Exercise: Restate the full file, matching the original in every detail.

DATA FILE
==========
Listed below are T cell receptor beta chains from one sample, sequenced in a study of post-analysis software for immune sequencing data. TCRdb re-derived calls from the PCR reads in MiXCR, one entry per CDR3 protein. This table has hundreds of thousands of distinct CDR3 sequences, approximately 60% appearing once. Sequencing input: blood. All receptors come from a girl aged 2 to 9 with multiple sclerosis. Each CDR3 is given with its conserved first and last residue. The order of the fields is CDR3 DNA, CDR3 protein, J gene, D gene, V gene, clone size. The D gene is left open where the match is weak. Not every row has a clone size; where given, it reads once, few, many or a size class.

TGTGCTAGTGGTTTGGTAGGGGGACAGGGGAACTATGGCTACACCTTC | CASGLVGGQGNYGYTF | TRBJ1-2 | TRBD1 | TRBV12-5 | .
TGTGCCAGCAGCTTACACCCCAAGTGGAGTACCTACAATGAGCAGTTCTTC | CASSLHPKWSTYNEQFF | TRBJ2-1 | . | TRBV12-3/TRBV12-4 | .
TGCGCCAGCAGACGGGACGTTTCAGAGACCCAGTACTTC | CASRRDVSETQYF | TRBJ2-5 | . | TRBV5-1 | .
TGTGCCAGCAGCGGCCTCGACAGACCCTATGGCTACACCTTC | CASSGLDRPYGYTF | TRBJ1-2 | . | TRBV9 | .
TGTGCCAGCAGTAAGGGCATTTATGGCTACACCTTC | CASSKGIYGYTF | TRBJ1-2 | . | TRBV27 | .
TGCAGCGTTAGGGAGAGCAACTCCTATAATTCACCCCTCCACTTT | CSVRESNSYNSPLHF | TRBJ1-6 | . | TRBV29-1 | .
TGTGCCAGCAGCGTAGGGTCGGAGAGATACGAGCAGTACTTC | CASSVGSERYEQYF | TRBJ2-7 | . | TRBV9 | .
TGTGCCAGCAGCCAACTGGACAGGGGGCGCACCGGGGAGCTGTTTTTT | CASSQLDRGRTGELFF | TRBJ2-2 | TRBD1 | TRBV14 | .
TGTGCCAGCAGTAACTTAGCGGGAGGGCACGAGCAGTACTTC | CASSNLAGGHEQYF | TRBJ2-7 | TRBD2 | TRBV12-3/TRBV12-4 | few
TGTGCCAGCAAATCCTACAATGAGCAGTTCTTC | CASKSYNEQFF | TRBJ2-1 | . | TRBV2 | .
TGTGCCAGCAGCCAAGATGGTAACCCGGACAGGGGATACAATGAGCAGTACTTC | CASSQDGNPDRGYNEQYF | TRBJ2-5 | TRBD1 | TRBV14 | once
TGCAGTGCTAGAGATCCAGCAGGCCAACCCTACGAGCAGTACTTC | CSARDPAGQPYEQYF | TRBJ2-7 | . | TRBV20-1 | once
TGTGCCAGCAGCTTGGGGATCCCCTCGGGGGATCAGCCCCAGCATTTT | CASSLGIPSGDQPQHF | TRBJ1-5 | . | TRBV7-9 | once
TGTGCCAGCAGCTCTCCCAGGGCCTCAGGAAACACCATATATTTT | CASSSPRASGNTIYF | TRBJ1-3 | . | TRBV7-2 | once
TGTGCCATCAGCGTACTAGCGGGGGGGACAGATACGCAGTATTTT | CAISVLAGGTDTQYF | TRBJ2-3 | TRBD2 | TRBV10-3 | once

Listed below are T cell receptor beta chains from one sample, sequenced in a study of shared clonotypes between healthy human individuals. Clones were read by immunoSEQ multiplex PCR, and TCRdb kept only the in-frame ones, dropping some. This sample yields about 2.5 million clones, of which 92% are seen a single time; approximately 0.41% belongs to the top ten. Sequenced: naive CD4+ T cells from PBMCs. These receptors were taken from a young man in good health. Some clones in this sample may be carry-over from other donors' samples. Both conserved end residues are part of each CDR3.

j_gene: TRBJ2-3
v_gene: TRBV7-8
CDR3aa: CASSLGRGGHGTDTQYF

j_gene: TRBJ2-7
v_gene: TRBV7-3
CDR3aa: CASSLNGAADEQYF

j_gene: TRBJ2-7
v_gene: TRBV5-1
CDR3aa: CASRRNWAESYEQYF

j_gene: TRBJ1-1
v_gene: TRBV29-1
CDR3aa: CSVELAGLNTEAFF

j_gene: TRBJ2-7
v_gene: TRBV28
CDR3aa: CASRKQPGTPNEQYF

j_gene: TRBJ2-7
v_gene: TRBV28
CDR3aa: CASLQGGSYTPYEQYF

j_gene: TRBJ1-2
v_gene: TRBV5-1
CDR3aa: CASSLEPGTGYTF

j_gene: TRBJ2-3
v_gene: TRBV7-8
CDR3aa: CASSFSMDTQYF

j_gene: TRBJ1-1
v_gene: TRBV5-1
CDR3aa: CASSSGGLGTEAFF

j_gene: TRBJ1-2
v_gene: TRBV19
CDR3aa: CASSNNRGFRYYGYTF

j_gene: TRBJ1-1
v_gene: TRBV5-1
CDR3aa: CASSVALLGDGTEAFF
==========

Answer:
Listed below are T cell receptor beta chains from one sample, sequenced in a study of post-analysis software for immune sequencing data. TCRdb re-derived calls from the PCR reads in MiXCR, one entry per CDR3 protein. This table has hundreds of thousands of distinct CDR3 sequences, approximately 60% appearing once. Sequencing input: blood. All receptors come from a girl aged 2 to 9 with multiple sclerosis. Each CDR3 is given with its conserved first and last residue. The order of the fields is CDR3 DNA, CDR3 protein, J gene, D gene, V gene, clone size. The D gene is left open where the match is weak. Not every row has a clone size; where given, it reads once, few, many or a size class.

TGTGCTAGTGGTTTGGTAGGGGGACAGGGGAACTATGGCTACACCTTC | CASGLVGGQGNYGYTF | TRBJ1-2 | TRBD1 | TRBV12-5 | .
TGTGCCAGCAGCTTACACCCCAAGTGGAGTACCTACAATGAGCAGTTCTTC | CASSLHPKWSTYNEQFF | TRBJ2-1 | . | TRBV12-3/TRBV12-4 | .
TGCGCCAGCAGACGGGACGTTTCAGAGACCCAGTACTTC | CASRRDVSETQYF | TRBJ2-5 | . | TRBV5-1 | .
TGTGCCAGCAGCGGCCTCGACAGACCCTATGGCTACACCTTC | CASSGLDRPYGYTF | TRBJ1-2 | . | TRBV9 | .
TGTGCCAGCAGTAAGGGCATTTATGGCTACACCTTC | CASSKGIYGYTF | TRBJ1-2 | . | TRBV27 | .
TGCAGCGTTAGGGAGAGCAACTCCTATAATTCACCCCTCCACTTT | CSVRESNSYNSPLHF | TRBJ1-6 | . | TRBV29-1 | .
TGTGCCAGCAGCGTAGGGTCGGAGAGATACGAGCAGTACTTC | CASSVGSERYEQYF | TRBJ2-7 | . | TRBV9 | .
TGTGCCAGCAGCCAACTGGACAGGGGGCGCACCGGGGAGCTGTTTTTT | CASSQLDRGRTGELFF | TRBJ2-2 | TRBD1 | TRBV14 | .
TGTGCCAGCAGTAACTTAGCGGGAGGGCACGAGCAGTACTTC | CASSNLAGGHEQYF | TRBJ2-7 | TRBD2 | TRBV12-3/TRBV12-4 | few
TGTGCCAGCAAATCCTACAATGAGCAGTTCTTC | CASKSYNEQFF | TRBJ2-1 | . | TRBV2 | .
TGTGCCAGCAGCCAAGATGGTAACCCGGACAGGGGATACAATGAGCAGTACTTC | CASSQDGNPDRGYNEQYF | TRBJ2-5 | TRBD1 | TRBV14 | once
TGCAGTGCTAGAGATCCAGCAGGCCAACCCTACGAGCAGTACTTC | CSARDPAGQPYEQYF | TRBJ2-7 | . | TRBV20-1 | once
TGTGCCAGCAGCTTGGGGATCCCCTCGGGGGATCAGCCCCAGCATTTT | CASSLGIPSGDQPQHF | TRBJ1-5 | . | TRBV7-9 | once
TGTGCCAGCAGCTCTCCCAGGGCCTCAGGAAACACCATATATTTT | CASSSPRASGNTIYF | TRBJ1-3 | . | TRBV7-2 | once
TGTGCCATCAGCGTACTAGCGGGGGGGACAGATACGCAGTATTTT | CAISVLAGGTDTQYF | TRBJ2-3 | TRBD2 | TRBV10-3 | once

Listed below are T cell receptor beta chains from one sample, sequenced in a study of shared clonotypes between healthy human individuals. Clones were read by immunoSEQ multiplex PCR, and TCRdb kept only the in-frame ones, dropping some. This sample yields about 2.5 million clones, of which 92% are seen a single time; approximately 0.41% belongs to the top ten. Sequenced: naive CD4+ T cells from PBMCs. These receptors were taken from a young man in good health. Some clones in this sample may be carry-over from other donors' samples. Both conserved end residues are part of each CDR3.

j_gene: TRBJ2-3
v_gene: TRBV7-8
CDR3aa: CASSLGRGGHGTDTQYF

j_gene: TRBJ2-7
v_gene: TRBV7-3
CDR3aa: CASSLNGAADEQYF

j_gene: TRBJ2-7
v_gene: TRBV5-1
CDR3aa: CASRRNWAESYEQYF

j_gene: TRBJ1-1
v_gene: TRBV29-1
CDR3aa: CSVELAGLNTEAFF

j_gene: TRBJ2-7
v_gene: TRBV28
CDR3aa: CASRKQPGTPNEQYF

j_gene: TRBJ2-7
v_gene: TRBV28
CDR3aa: CASLQGGSYTPYEQYF

j_gene: TRBJ1-2
v_gene: TRBV5-1
CDR3aa: CASSLEPGTGYTF

j_gene: TRBJ2-3
v_gene: TRBV7-8
CDR3aa: CASSFSMDTQYF

j_gene: TRBJ1-1
v_gene: TRBV5-1
CDR3aa: CASSSGGLGTEAFF

j_gene: TRBJ1-2
v_gene: TRBV19
CDR3aa: CASSNNRGFRYYGYTF

j_gene: TRBJ1-1
v_gene: TRBV5-1
CDR3aa: CASSVALLGDGTEAFF